Whenever a daylight saving time bill comes up for a committee hearing, a number of Texans testify against the legislation solely because they don’t like the time zone — Central Standard Time, Mountain Standard Time, or Eastern Standard Time — the bill would set as the state’s standard. Others who testify say it should be all or nothing: Pick a time zone and stick with it — just get rid of the back and forth with daylight saving time.
State Rep. Rafael Anchia, a Dallas Democrat, told The Dallas Morning News in 2015that he was concerned that ending daylight saving time would mean he would have to choose between going to church and watching the Dallas Cowboys games on Sundays. He worried that Sunday football would start at 11 a.m. instead of noon during the early part of the fall season when daylight saving time would usually be in effect.
“That messes up my whole Sunday,” he told the Morning News leading up to the House vote. “I don’t want to miss church, and I don’t want to miss the Cowboys. So what am I supposed to do?”
In 2017, daylight saving time bills in the House and Senate died in committee. This year, some lawmakers agree with the concept of abolishing daylight saving time, but they disagree over which time zone should be locked in across the state, said Rep. Lyle Larson, R-San Antonio. Larson has filed House Bill 49, which, like Menéndez’s Senate Bill 190, would abolish daylight saving time, but it does not address time zones.
“My deal is, I just think it’s almost primitive that we switch our clocks back and forth,” Larson said. “It’s inconsistent with logic.”
In the past couple of sessions, just a few people have testified in a Texas Capitol hearing against ending daylight saving time. Melissa Rowell of Houston was one of them. She testified against the legislation in 2015.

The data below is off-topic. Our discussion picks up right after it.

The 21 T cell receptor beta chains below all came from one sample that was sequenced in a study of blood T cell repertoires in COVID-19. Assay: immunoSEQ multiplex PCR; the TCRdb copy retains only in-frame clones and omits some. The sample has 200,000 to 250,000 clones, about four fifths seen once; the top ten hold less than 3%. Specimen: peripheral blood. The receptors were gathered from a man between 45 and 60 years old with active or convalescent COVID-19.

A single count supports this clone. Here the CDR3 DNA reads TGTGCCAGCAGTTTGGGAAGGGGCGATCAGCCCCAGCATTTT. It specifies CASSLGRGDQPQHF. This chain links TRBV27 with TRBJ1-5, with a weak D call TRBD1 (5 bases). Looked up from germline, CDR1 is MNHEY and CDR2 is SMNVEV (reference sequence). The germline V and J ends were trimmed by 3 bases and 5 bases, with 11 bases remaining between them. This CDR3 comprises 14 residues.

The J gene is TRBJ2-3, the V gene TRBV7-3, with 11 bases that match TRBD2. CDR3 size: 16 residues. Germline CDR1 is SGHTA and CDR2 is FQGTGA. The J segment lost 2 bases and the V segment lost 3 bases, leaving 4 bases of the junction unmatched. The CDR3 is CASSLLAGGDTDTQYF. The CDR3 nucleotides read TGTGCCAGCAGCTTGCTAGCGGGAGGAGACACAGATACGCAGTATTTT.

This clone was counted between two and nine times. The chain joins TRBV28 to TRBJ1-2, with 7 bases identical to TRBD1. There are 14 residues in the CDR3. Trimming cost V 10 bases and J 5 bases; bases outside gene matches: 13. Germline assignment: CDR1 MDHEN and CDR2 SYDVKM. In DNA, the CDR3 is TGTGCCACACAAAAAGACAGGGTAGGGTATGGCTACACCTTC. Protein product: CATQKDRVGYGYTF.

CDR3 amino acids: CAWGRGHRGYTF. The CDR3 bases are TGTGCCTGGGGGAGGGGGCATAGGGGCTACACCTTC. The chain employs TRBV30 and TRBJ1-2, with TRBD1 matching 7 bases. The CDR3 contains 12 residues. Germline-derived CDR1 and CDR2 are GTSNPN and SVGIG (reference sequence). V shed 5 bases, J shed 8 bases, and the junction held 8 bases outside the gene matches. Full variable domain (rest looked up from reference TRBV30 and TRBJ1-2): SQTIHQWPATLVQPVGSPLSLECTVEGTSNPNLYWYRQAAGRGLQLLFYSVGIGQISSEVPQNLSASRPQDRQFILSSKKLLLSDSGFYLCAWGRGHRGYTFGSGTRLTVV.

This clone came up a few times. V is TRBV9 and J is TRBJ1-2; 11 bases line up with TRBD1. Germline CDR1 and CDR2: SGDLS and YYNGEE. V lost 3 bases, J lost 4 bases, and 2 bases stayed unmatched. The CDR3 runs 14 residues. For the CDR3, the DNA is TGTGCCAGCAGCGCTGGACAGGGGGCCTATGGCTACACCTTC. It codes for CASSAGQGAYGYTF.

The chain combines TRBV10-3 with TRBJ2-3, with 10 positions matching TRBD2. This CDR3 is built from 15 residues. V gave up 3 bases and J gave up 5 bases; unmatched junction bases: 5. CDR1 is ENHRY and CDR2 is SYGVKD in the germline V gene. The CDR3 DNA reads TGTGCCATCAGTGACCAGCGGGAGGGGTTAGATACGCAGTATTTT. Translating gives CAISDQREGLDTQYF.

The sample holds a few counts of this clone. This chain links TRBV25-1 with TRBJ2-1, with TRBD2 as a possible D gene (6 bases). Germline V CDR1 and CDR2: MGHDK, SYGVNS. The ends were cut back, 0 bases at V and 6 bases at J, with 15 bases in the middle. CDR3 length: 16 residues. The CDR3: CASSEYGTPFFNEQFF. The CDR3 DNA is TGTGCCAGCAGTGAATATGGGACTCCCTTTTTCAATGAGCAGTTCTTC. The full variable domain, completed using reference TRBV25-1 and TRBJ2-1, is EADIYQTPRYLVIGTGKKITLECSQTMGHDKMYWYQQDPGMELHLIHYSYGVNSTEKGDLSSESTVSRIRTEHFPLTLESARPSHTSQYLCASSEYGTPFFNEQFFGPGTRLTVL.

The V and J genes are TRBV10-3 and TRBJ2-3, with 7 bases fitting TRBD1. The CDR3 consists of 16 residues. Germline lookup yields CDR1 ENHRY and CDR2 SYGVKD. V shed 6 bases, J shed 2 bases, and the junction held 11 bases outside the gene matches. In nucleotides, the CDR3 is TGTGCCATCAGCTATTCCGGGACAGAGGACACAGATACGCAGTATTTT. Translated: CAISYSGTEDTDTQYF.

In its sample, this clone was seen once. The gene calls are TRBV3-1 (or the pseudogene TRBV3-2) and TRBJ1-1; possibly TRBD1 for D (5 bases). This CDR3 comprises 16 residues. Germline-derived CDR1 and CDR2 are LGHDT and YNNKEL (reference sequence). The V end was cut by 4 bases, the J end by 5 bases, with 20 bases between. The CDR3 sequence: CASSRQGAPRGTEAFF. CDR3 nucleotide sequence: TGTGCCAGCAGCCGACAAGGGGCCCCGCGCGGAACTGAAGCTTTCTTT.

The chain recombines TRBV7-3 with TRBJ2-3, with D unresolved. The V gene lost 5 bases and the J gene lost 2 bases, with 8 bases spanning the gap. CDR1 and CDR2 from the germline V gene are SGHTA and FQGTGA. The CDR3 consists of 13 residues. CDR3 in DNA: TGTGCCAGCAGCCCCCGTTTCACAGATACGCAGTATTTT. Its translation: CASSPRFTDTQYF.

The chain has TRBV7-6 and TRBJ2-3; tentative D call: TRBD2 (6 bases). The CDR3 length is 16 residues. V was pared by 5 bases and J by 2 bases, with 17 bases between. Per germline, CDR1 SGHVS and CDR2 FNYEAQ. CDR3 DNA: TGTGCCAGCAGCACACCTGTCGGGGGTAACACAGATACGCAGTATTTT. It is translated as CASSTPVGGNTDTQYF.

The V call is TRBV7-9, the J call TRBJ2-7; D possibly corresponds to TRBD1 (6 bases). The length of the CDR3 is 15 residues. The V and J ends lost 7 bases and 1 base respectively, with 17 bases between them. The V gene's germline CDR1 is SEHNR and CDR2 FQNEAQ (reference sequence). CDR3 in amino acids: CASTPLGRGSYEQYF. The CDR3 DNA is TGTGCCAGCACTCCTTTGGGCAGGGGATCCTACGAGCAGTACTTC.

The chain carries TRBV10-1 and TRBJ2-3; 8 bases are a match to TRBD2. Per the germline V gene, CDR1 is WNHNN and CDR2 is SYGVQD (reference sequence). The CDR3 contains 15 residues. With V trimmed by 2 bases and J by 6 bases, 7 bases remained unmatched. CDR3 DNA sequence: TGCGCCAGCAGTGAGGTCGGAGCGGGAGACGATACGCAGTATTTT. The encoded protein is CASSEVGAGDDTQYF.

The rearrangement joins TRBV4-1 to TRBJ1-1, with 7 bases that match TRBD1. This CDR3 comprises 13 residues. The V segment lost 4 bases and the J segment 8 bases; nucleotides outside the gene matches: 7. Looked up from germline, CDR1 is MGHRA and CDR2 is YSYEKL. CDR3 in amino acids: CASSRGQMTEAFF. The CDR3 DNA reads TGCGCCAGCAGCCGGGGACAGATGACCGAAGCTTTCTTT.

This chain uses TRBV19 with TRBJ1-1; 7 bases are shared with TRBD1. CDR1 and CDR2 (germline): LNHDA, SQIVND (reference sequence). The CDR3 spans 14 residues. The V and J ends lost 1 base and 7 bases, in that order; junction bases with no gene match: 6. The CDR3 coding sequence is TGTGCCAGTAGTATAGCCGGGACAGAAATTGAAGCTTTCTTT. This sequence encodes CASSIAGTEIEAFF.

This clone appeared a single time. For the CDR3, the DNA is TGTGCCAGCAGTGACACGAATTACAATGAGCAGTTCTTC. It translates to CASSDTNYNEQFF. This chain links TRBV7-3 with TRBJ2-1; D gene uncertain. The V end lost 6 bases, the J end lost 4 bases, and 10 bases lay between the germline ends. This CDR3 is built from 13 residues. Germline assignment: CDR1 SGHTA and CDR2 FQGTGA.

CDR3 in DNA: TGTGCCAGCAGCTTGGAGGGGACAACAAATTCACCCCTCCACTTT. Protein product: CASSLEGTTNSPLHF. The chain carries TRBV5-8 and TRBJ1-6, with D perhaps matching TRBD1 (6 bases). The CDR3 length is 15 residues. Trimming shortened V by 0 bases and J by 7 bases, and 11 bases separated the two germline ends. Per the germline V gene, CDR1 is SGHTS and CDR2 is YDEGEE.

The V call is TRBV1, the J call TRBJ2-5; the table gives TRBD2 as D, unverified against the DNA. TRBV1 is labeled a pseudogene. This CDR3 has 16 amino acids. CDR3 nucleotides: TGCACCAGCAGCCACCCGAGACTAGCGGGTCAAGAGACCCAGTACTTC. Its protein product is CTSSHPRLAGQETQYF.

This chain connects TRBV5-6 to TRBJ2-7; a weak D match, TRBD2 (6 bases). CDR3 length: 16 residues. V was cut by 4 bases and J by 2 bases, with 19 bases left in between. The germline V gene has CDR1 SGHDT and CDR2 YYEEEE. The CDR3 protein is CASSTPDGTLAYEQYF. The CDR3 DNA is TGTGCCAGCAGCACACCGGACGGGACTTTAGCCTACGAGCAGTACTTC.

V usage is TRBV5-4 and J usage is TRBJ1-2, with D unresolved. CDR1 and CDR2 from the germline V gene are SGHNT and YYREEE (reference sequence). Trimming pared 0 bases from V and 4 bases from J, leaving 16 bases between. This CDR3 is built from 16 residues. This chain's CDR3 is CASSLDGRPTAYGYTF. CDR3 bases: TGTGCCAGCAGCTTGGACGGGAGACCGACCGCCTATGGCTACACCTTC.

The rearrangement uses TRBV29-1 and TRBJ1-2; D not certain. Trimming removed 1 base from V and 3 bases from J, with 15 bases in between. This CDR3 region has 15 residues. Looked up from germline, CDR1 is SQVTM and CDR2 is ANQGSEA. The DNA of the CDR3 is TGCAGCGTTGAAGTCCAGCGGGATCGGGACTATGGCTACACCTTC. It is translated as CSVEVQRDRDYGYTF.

“I look forward to this time every year, the time I can get home and it’s no longer dark after work and have extra daylight in the evening,” she said during her testimony. “That’s what I look forward to. The extra daylight is good to do yard work, go fishing, spend time with your family — it’s good, too, in the fall when we go block walking for our favorite candidates.”
She especially wanted the legislation to pick one time zone or another.
The bottom line: Daylight saving time is a complicated issue, and many Texas lawmakers have supported ending it. Critics argue the practice is antiquated and leaves Texas children waiting at the bus stop early in the morning when it’s still dark out, a major safety concern. But because Texas has two time zones, bills often fail because lawmakers can’t decide on what to replace as the state’s “Texas time.” This year, some lawmakers hope to take another shot at ending the back and forth.
Written by Forrest Milburn via The Texas Tribune